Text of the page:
King Lear

Creation Theatre present Shakespeares’s greatest tragedy.
BMW Group Plant, 245745, Fri 10th February - Sat 1st April 2006

March 2, 2006
King Lear is a magnificent play. It’s got everything: murder, love, greed, humour, maiming, madness, deceit, remorse and a good solid helping of death all round. Creation have cleverly highlighted the main theme of cold-hearted avarice by placing it squarely in the 80s: a power-dressed Goneril and Regan stalk around a spare set of undisguised concrete and tarpaulins like executives from hell; and flashlight-waving officials in hi-visibility jackets have a powerfully disorienting effect in scenes of storm or escape.

The acting, as ever, lived up to our high expectations (particularly Darren Ormandy as Edmund/Kent and Jenni Maitland as the Fool); unfortunately, however, apart from a few lovely touches (Regan gouging out Gloucester’s remaining eye with the spike of her 4-inch heel), a lot of moving acting was marred by what we felt were some rather unwise directorial decisions. Too much shouting, too often; an inconsistent delineation of stage and back-stage; corpses getting up and wandering off when no longer needed; an unnecessary come-and-go Welsh accent and multiple fight set-pieces in slow-motion, complete with spooky red light and humming speakers. Gloucester’s eyes also presented a problem: once removed, they lay about on the stage like a couple of banana skins and distracted one from the action. The frustrating thing was that these were things that could very easily have been avoided, and without them there existed the bones of a really satisfying production, rather than a piece reminiscent of the wrong kind of student theatre.

Creation, perhaps wisely, assume quite a bit of familiarity with the play on the part of the audience. One or two explanatory bits are cut, and there’s quite a lot of doubling: most noticeably Darren Ormandy as both Edmund and Kent. While this is necessary in a small company, and while the changes were almost unbelievably slick, it did in conjunction with the various disguises in the play cause a bit of confusion for my companion, a Lear virgin (“But I thought Edmund was a baddie, why is he pretending to look after the king?”). Ormandy carried it off remarkably well, though, shifting coat, accent and character in a flash.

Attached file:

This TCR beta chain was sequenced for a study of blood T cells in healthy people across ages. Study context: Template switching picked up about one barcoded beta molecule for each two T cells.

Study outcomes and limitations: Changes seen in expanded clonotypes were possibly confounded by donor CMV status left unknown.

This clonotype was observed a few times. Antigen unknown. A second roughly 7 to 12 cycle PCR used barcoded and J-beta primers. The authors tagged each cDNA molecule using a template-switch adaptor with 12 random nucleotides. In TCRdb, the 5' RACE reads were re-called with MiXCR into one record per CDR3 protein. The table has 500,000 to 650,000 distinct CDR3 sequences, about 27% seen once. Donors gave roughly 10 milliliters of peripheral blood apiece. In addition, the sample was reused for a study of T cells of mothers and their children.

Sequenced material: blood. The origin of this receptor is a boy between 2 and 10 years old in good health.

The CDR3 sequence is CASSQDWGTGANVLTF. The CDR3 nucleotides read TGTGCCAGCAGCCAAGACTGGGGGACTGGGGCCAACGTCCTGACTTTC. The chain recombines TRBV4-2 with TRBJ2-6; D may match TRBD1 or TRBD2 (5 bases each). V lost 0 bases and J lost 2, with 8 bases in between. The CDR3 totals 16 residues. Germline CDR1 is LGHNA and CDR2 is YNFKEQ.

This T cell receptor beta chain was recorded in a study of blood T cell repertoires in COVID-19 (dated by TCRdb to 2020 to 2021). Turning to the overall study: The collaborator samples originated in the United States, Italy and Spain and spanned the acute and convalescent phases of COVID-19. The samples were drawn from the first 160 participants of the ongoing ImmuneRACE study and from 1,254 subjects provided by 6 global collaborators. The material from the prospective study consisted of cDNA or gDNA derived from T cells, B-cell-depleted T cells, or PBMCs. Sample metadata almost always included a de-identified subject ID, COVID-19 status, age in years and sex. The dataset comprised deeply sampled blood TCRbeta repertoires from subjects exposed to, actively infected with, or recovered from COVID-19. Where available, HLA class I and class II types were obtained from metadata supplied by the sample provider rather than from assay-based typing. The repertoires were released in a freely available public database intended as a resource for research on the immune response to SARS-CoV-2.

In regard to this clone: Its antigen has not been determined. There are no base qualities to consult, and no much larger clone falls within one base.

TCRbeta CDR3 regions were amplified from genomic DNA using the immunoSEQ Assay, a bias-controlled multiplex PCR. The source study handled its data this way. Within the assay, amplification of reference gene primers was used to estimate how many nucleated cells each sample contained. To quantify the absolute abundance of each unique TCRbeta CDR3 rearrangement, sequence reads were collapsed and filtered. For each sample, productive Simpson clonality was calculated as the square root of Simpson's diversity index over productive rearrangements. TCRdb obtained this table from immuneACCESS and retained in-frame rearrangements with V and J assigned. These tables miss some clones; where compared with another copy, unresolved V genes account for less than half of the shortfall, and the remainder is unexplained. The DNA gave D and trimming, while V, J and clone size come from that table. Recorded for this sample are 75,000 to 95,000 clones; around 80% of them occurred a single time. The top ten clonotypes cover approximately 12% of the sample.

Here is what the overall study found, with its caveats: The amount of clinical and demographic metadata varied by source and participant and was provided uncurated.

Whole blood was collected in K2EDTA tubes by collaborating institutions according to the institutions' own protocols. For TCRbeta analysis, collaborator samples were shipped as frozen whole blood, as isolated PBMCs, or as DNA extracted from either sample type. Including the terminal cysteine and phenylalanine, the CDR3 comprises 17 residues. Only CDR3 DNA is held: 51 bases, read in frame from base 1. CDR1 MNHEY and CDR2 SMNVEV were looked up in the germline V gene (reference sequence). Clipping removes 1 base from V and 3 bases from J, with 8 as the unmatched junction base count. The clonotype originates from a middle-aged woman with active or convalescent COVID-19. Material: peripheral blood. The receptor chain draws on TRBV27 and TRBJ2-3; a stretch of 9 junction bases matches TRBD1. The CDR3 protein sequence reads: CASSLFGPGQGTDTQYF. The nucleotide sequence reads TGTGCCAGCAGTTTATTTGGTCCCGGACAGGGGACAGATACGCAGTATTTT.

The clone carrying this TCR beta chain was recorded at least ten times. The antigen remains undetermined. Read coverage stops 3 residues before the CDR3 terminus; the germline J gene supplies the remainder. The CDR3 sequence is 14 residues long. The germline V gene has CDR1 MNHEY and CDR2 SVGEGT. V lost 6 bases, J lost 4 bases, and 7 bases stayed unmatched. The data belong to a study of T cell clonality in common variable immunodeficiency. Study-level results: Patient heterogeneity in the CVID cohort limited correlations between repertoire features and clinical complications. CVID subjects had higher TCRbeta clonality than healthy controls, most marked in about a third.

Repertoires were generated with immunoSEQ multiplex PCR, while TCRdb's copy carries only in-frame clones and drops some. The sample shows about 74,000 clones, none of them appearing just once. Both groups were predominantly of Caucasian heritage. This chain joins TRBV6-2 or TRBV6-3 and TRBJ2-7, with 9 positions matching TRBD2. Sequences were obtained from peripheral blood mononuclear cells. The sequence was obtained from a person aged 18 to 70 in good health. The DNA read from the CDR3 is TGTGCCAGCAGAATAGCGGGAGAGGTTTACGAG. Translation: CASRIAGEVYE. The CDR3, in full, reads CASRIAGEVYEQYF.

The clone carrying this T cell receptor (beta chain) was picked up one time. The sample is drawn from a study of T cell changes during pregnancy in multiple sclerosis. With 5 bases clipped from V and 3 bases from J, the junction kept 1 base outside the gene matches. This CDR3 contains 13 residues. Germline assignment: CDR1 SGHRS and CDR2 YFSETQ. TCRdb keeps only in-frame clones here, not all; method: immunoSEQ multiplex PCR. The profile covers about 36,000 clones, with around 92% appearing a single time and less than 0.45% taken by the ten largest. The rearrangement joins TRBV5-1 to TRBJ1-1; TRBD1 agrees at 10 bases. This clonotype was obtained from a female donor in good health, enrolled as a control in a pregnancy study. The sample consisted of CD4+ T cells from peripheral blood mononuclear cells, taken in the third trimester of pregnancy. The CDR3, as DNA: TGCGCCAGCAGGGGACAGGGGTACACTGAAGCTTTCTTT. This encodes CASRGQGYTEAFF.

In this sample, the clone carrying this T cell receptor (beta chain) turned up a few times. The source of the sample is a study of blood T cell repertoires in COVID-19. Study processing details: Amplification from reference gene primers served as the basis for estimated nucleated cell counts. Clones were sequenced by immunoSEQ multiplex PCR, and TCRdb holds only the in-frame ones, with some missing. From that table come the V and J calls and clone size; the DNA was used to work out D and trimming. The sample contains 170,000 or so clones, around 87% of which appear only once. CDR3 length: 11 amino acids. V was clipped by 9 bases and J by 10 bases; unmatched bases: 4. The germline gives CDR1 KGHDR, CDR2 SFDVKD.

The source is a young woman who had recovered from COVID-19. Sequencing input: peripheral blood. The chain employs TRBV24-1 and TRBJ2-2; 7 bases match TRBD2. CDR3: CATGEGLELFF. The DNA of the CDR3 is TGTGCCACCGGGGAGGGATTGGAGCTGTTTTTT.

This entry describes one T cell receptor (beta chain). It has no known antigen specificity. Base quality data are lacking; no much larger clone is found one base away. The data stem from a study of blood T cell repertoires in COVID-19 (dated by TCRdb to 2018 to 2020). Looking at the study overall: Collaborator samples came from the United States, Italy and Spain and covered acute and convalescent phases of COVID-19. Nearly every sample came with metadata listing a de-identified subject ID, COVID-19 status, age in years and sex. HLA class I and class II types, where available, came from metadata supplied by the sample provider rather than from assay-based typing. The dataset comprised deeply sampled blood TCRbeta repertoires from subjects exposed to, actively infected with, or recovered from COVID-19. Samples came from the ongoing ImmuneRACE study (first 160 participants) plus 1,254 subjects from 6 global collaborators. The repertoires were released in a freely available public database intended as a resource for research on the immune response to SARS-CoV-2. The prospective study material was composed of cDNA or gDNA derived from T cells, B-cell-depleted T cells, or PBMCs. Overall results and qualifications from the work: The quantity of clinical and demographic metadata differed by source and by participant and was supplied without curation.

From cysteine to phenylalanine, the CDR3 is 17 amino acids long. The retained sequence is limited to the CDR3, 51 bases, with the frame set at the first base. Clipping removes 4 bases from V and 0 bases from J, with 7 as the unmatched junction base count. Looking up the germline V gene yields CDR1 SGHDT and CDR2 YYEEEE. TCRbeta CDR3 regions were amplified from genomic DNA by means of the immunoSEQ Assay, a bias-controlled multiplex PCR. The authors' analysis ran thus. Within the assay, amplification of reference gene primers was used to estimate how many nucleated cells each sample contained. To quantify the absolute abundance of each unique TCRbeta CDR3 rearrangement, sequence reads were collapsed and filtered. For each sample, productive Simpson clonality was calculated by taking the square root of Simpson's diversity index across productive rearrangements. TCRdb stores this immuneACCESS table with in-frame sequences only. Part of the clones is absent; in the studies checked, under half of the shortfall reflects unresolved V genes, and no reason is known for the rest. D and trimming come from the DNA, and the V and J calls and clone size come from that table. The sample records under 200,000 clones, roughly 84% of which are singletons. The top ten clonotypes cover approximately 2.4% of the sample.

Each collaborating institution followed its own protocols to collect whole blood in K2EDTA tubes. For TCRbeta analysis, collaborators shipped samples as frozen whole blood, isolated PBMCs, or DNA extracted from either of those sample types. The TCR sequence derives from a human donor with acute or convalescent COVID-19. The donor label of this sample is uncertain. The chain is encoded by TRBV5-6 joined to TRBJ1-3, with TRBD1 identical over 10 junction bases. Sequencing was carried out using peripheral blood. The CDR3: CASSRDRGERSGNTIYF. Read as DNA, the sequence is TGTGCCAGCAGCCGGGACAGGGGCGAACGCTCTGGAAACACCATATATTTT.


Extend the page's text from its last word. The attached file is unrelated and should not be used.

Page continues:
The acting, in general, was spirited and sensitive. The various reactions to Lear's blustering rages, in particular, conjured up an arresting and tense atmosphere of familial intimacy. Richard Cunningham stood out as Oswald: one of the smallest parts made hilarious by a comically hideous blend of pomposity and passion; all the better for the contrast with his chilling Cornwall.

This and the fiery text make it a riveting evening despite the drawbacks. King Lear doesn’t come to Oxford that often, so it’s probably worth having a look at, on the understanding that you will almost certainly at some point “see better Lear”.
Hayley Grindle’s bleak, autumnal, all-purpose set matches the bleakness of the story.

Charlotte Lucas and Eleanor Montgomery admirably convey the malevolent essence of the two mean-spirited, power-suited sisters, best avoided on dark nights, the antithesis of Jenni Maitland’s guileless Cordelia.

With a cast of eight, doubling is inevitable; Jenny Mailands’s quirky, haunted Fool forlornly seeks to mend the king’s failing grasp on reality. Darren Ormandy’s thuggish, lascivious Edmund is a natural confederate for Regan and Goneril, marvellously at variance with his fine portrayal of loyal Kent.

In contrast, Richard Cunnigham’s snivelling Oswald is a perverse delight, matched in cruelty by his vulpine Cornwall.

Andrew Macbean’s too trusting Gloucester /(Albany) touches the heart. The crucial Act 4 ‘Dover cliff’ scene between Gloucester and Gareth Kennerley’s notably heroic Edgar has marvellous tension and power.

Despite, or rather because of, the strength and support of the ensemble playing, the evening belongs, as it must, to Stephen Ley as Lear. Despotic and querulous at the start, by turns angry, appalled, fearful of his descent into madness, Ley never goes beyond nature as he becomes as one with the poor bare forked creatures cowering on the terrible storm blasted heath (so wonderfully evoked in the enormous playing area).

At the last, Ley’s wonderful clarity and dignity after madness has scavenged his soul is ineffably moving. At last Lear, and we, the audience, are permitted a vision of redemption:

she lives! if it be so,
It is a chance which does redeem all sorrows
That ever I have felt.

Douglas Rintoul’s supple, vigorous production drives his able cast relentlessly, never from the first moment releasing the audience from the play’s grip, and on through the central brutal chaos to the tragedy’s hushed resolution.

Go and see it.
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